Battle Chasers: Nightwar is a game that does most things poorly and everything else even worse. I find it difficult to think of another game that’s as disjointed and confused about itself as Battle Chasers: Nightwar. From the story that the player is thrust into with almost no setup or characterization to the uninspired gameplay that drags on and on, there’s really very little to be said in this game’s favor.
With Steam’s Greenlight (now discontinued in favor of Steam Direct) program allowing so many developers put their titles and ideas onto the platform, it can be difficult to pick out the wheat from the chaff. Spearhead Games is anything but some incompetent indie dev looking to make some money off a quick Unity engine asset flip, though a cursory look at any of their games may understandably not give off the best impression. “Oh, another ‘Action-Adventure RPG’ in some nondescript fantasy land where ‘Choices matter’, joy!” one might say after reading the tags and peeking through the screenshots on Steam, but a deceptively ingenious game and narrative lies hidden beneath the admittedly unappetizing surface.
Orphan is a side-scroller sci-fi platformer developed by Windy Hill Studio stationed out in eastern Tennessee. It began as a Kickstarter back in January 2015. After three years, this fledgling studio’s debut game is finally seeing the light of day.
The game is about a young boy who is the last survivor on earth after an alien invasion. He survives the invasion by hiding in shadows, tall grass, and even water. He stumbles across different items and weapons, arming himself against the aliens. With some very cool twists in the story, this game is a short 8 hours with interestingly simple bosses spread throughout.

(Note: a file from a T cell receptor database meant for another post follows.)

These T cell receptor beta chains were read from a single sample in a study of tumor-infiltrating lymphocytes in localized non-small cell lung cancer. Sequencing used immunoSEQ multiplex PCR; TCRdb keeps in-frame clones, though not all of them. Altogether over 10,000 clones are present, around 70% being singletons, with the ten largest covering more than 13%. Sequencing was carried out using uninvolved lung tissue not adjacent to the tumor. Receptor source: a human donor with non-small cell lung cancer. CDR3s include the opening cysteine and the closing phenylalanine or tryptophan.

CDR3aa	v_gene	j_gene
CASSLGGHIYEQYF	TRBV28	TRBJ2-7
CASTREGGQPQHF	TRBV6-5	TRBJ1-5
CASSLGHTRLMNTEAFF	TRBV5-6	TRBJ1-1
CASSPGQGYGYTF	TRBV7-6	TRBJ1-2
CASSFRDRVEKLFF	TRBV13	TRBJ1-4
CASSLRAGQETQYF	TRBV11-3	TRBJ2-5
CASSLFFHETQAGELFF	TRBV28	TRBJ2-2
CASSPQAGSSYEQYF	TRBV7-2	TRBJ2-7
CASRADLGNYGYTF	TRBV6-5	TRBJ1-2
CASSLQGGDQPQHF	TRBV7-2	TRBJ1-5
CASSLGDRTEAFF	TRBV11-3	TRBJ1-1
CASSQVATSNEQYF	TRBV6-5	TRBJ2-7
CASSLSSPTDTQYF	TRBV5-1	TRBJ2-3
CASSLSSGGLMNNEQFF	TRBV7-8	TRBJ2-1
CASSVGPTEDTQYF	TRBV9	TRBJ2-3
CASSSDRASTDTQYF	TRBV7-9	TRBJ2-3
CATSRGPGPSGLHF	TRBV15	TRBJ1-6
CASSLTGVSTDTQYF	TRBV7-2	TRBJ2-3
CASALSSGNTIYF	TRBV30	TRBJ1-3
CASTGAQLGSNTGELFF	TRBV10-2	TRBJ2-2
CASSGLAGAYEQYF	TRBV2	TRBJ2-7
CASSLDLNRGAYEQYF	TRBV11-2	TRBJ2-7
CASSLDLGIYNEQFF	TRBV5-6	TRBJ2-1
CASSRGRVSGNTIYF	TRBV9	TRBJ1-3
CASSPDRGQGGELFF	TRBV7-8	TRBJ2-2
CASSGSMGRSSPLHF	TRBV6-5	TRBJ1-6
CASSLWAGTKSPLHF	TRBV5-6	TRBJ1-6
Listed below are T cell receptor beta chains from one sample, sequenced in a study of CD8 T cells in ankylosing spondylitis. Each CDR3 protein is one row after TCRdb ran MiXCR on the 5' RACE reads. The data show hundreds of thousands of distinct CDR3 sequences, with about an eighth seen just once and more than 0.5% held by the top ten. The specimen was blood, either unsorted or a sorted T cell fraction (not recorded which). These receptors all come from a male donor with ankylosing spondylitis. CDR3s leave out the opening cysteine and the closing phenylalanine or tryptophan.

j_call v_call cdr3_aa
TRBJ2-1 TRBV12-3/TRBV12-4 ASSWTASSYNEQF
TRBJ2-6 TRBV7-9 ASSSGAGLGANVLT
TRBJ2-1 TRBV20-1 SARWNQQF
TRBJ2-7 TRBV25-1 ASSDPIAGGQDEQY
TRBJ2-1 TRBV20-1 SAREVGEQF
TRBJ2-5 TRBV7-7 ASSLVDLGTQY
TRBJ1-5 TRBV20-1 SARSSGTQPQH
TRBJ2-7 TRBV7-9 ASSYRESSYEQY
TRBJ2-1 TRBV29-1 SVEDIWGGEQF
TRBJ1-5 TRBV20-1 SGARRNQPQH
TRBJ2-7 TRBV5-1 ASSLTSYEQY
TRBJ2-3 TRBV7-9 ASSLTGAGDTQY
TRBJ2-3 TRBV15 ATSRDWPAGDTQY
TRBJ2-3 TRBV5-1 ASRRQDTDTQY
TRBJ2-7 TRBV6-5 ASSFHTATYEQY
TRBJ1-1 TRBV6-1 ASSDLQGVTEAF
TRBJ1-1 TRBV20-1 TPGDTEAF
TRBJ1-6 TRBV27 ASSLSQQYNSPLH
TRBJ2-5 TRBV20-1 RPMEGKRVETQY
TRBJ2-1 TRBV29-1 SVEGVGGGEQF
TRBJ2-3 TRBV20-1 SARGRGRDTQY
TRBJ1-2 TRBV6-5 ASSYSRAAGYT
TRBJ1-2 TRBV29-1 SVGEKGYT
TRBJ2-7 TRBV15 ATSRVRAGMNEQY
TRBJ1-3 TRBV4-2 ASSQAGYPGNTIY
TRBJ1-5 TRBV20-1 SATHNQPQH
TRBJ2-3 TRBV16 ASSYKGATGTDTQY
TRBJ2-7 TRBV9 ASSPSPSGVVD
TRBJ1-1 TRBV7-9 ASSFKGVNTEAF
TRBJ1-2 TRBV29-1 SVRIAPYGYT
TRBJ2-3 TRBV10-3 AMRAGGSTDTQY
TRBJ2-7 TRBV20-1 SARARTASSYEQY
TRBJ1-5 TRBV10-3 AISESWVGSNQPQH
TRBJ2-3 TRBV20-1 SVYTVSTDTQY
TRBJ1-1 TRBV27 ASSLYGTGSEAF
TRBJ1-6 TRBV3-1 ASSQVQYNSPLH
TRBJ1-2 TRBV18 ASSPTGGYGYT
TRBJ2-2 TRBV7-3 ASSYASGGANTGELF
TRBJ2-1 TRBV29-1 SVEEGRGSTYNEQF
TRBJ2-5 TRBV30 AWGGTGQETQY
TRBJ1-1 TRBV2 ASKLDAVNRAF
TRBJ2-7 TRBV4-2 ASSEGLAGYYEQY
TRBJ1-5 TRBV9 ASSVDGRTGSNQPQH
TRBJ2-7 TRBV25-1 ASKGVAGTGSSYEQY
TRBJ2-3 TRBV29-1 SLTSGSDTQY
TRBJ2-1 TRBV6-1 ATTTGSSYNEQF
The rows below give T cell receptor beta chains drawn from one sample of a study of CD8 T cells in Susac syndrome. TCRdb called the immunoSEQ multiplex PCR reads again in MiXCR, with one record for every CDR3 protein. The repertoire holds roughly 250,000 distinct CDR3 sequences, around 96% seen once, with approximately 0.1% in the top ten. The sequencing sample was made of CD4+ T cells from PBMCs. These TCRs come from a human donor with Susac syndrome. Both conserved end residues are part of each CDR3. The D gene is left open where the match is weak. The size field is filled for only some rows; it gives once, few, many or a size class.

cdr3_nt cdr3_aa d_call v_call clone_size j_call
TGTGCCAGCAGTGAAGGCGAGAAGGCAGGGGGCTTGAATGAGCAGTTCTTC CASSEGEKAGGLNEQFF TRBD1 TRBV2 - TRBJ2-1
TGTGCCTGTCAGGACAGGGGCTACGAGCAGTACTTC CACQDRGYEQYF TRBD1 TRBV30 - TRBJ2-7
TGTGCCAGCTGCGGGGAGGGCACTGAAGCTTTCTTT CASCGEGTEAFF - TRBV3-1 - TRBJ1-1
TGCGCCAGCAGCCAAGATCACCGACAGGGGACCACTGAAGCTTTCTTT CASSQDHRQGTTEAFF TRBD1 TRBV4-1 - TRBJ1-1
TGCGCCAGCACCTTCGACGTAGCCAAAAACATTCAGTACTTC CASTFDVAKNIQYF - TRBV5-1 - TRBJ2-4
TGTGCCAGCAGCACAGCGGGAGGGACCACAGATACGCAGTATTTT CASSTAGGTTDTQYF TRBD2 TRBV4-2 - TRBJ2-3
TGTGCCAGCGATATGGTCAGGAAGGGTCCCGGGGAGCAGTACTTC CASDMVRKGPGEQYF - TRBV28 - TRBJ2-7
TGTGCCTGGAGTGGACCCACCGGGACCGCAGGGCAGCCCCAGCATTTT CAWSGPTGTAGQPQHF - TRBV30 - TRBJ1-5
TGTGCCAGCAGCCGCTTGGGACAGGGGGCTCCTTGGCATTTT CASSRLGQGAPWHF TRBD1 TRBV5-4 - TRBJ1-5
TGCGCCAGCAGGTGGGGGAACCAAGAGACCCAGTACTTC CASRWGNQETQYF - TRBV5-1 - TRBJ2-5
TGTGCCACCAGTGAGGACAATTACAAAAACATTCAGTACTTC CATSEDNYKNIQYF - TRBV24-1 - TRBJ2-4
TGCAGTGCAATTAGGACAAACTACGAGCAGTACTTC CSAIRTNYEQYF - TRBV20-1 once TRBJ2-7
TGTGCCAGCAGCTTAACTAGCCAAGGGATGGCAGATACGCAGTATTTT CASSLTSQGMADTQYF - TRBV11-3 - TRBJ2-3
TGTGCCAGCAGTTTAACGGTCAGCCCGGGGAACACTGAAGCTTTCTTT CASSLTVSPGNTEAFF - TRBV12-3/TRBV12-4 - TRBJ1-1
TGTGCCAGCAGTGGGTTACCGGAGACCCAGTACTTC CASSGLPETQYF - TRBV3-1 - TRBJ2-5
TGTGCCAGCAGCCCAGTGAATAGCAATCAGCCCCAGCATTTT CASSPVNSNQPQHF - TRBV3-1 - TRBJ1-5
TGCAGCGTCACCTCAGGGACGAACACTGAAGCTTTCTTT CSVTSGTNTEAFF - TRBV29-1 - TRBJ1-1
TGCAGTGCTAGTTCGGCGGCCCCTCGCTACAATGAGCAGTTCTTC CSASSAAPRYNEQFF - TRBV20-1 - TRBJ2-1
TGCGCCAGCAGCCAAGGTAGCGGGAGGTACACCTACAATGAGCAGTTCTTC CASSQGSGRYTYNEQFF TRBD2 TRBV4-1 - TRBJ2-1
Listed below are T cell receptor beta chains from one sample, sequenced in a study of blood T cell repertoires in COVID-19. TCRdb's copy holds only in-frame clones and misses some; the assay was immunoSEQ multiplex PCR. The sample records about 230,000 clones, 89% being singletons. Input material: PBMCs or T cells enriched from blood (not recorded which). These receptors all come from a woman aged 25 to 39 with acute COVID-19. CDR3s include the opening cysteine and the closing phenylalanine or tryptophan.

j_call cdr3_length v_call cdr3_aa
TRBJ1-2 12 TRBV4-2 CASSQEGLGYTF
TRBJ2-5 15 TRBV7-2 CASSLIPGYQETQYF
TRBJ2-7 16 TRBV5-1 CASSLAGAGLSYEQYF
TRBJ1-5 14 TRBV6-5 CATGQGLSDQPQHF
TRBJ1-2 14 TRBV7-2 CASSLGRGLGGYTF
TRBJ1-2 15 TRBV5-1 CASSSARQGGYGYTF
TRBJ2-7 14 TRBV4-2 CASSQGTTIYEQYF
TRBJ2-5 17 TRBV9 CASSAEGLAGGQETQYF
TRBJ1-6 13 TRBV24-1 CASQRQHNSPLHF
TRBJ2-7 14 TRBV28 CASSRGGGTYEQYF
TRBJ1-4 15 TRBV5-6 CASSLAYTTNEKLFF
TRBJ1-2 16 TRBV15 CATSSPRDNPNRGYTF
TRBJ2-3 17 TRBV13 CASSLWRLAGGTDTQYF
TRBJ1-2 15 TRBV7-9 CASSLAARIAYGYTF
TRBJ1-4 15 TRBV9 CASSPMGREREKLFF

Note: First, I will give a quick, spoiler-free overview on the game, and then have a longer spoiler filled segment where I will go in more detail.
SOMA takes an average of 10 hours to complete and tells a full and meaningful story about a post-apocalyptic world and humanity desperate to survive the end of it. SOMA is a first person sci-fi survival horror game from the creators of Amnesia: The Dark Descent, Frictional Games, and is a well done horror game that managed to have me on edge for many parts. Where the game really shines is in its world building and storytelling, from the general atmosphere of the decrepit underwater base the game takes place in, to the voice files, email, and other details left by the crew. SOMA does a great job of building up the broader world, and the sense of desperation that everyone living has experienced as they struggle to survive.
Tekken, Mortal Kombat, Injustice, Street Fighter… these games pit fighters against each other to duke it out with superhuman strength, superpowers, grappling, and brutal, bone-shatter finishers. Players punch in and time combos so their fighters can pummel each other into a pulp until only one remains standing.